The New York Times casually acknowledged that it sends major scoops to the US government before publication, to make sure “national security officials” have “no concerns.”
The New York Times has publicly acknowledged that it sends some of its stories to the US government for approval from “national security officials” before publication.
This confirms what veteran New York Times correspondents like James Risen have said:
The American newspaper of record regularly collaborates with the US government, suppressing reporting that top officials don’t want made public.
On June 15, the Times reported that the US government is escalating its cyber attacks on Russia’s power grid. According to the article, “the Trump administration is using new authorities to deploy cybertools more aggressively,” as part of a larger “digital Cold War between Washington and Moscow.”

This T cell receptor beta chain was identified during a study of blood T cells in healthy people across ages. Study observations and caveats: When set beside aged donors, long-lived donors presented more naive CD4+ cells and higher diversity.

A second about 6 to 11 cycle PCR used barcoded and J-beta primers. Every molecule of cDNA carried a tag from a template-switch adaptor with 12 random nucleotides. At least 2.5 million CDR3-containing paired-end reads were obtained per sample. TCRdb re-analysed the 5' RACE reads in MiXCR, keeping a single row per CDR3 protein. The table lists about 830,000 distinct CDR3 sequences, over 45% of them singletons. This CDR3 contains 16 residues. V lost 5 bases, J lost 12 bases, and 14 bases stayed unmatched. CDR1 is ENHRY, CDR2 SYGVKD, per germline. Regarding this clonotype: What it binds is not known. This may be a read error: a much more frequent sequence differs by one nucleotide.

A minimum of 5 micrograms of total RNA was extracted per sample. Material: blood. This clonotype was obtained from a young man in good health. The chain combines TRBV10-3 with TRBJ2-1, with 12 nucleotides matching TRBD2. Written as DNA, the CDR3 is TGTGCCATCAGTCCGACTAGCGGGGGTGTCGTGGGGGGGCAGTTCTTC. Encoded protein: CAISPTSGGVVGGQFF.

In response to the report, Donald Trump attacked the Times on Twitter, calling the article “a virtual act of Treason.”
The New York Times PR office replied to Trump from its official Twitter account, defending the story and noting that it had, in fact, been cleared with the US government before being printed.
“Accusing the press of treason is dangerous,” the Times communications team said.
“We described the article to the government before publication.”
“As our story notes, President Trump’s own national security officials said there were no concerns,” the Times added.
Accusing the press of treason is dangerous.
We described the article to the government before publication. As our story notes, President Trump’s own national security officials said there were no concerns. https://t.co/MU020hxwdc pic.twitter.com/4CIfcqKoEl
— NYTimes Communications (@NYTimesPR) June 16, 2019
Indeed, the Times report on the escalating American cyber attacks against Russia is attributed to “current and former [US] government officials.” The scoop in fact came from these apparatchiks, not from a leak or the dogged investigation of an intrepid reporter.
‘Real’ journalists get approval from ‘national security’ officials